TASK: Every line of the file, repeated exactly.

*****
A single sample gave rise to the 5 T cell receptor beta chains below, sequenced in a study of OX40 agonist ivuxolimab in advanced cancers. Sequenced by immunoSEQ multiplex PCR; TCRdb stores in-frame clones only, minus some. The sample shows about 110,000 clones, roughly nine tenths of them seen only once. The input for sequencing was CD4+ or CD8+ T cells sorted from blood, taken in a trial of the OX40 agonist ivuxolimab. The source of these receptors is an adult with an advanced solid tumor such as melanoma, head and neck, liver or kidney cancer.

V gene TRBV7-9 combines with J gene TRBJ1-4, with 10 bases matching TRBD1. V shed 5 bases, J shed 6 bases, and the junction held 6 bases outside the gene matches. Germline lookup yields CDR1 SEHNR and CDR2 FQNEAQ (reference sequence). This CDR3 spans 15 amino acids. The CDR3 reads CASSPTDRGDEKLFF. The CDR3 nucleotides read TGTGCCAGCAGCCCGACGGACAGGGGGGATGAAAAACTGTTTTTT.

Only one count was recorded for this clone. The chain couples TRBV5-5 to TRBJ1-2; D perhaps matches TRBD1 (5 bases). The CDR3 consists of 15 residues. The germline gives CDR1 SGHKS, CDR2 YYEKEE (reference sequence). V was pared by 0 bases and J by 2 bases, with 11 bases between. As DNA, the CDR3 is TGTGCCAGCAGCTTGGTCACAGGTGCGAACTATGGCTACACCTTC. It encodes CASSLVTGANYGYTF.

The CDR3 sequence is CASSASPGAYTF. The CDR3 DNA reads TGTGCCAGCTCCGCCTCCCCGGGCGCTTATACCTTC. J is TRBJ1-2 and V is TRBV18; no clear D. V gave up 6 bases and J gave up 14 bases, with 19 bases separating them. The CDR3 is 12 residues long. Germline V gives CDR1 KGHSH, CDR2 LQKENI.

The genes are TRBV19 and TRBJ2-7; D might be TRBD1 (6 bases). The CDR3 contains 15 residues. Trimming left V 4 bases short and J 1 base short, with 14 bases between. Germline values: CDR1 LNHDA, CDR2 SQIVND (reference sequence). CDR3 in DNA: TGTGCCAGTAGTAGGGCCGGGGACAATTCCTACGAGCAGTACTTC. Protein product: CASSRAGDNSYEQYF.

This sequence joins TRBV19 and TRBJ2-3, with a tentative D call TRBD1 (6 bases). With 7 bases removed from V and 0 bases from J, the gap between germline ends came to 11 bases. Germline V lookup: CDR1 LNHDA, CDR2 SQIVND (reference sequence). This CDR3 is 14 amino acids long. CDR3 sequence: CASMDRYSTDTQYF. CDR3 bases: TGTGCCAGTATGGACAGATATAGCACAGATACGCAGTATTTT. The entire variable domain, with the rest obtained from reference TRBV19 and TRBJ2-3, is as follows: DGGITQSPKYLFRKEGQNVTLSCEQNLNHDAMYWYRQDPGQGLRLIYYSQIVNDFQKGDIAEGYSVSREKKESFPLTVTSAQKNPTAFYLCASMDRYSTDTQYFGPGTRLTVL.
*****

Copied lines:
A single sample gave rise to the 5 T cell receptor beta chains below, sequenced in a study of OX40 agonist ivuxolimab in advanced cancers. Sequenced by immunoSEQ multiplex PCR; TCRdb stores in-frame clones only, minus some. The sample shows about 110,000 clones, roughly nine tenths of them seen only once. The input for sequencing was CD4+ or CD8+ T cells sorted from blood, taken in a trial of the OX40 agonist ivuxolimab. The source of these receptors is an adult with an advanced solid tumor such as melanoma, head and neck, liver or kidney cancer.

V gene TRBV7-9 combines with J gene TRBJ1-4, with 10 bases matching TRBD1. V shed 5 bases, J shed 6 bases, and the junction held 6 bases outside the gene matches. Germline lookup yields CDR1 SEHNR and CDR2 FQNEAQ (reference sequence). This CDR3 spans 15 amino acids. The CDR3 reads CASSPTDRGDEKLFF. The CDR3 nucleotides read TGTGCCAGCAGCCCGACGGACAGGGGGGATGAAAAACTGTTTTTT.

Only one count was recorded for this clone. The chain couples TRBV5-5 to TRBJ1-2; D perhaps matches TRBD1 (5 bases). The CDR3 consists of 15 residues. The germline gives CDR1 SGHKS, CDR2 YYEKEE (reference sequence). V was pared by 0 bases and J by 2 bases, with 11 bases between. As DNA, the CDR3 is TGTGCCAGCAGCTTGGTCACAGGTGCGAACTATGGCTACACCTTC. It encodes CASSLVTGANYGYTF.

The CDR3 sequence is CASSASPGAYTF. The CDR3 DNA reads TGTGCCAGCTCCGCCTCCCCGGGCGCTTATACCTTC. J is TRBJ1-2 and V is TRBV18; no clear D. V gave up 6 bases and J gave up 14 bases, with 19 bases separating them. The CDR3 is 12 residues long. Germline V gives CDR1 KGHSH, CDR2 LQKENI.

The genes are TRBV19 and TRBJ2-7; D might be TRBD1 (6 bases). The CDR3 contains 15 residues. Trimming left V 4 bases short and J 1 base short, with 14 bases between. Germline values: CDR1 LNHDA, CDR2 SQIVND (reference sequence). CDR3 in DNA: TGTGCCAGTAGTAGGGCCGGGGACAATTCCTACGAGCAGTACTTC. Protein product: CASSRAGDNSYEQYF.

This sequence joins TRBV19 and TRBJ2-3, with a tentative D call TRBD1 (6 bases). With 7 bases removed from V and 0 bases from J, the gap between germline ends came to 11 bases. Germline V lookup: CDR1 LNHDA, CDR2 SQIVND (reference sequence). This CDR3 is 14 amino acids long. CDR3 sequence: CASMDRYSTDTQYF. CDR3 bases: TGTGCCAGTATGGACAGATATAGCACAGATACGCAGTATTTT. The entire variable domain, with the rest obtained from reference TRBV19 and TRBJ2-3, is as follows: DGGITQSPKYLFRKEGQNVTLSCEQNLNHDAMYWYRQDPGQGLRLIYYSQIVNDFQKGDIAEGYSVSREKKESFPLTVTSAQKNPTAFYLCASMDRYSTDTQYFGPGTRLTVL.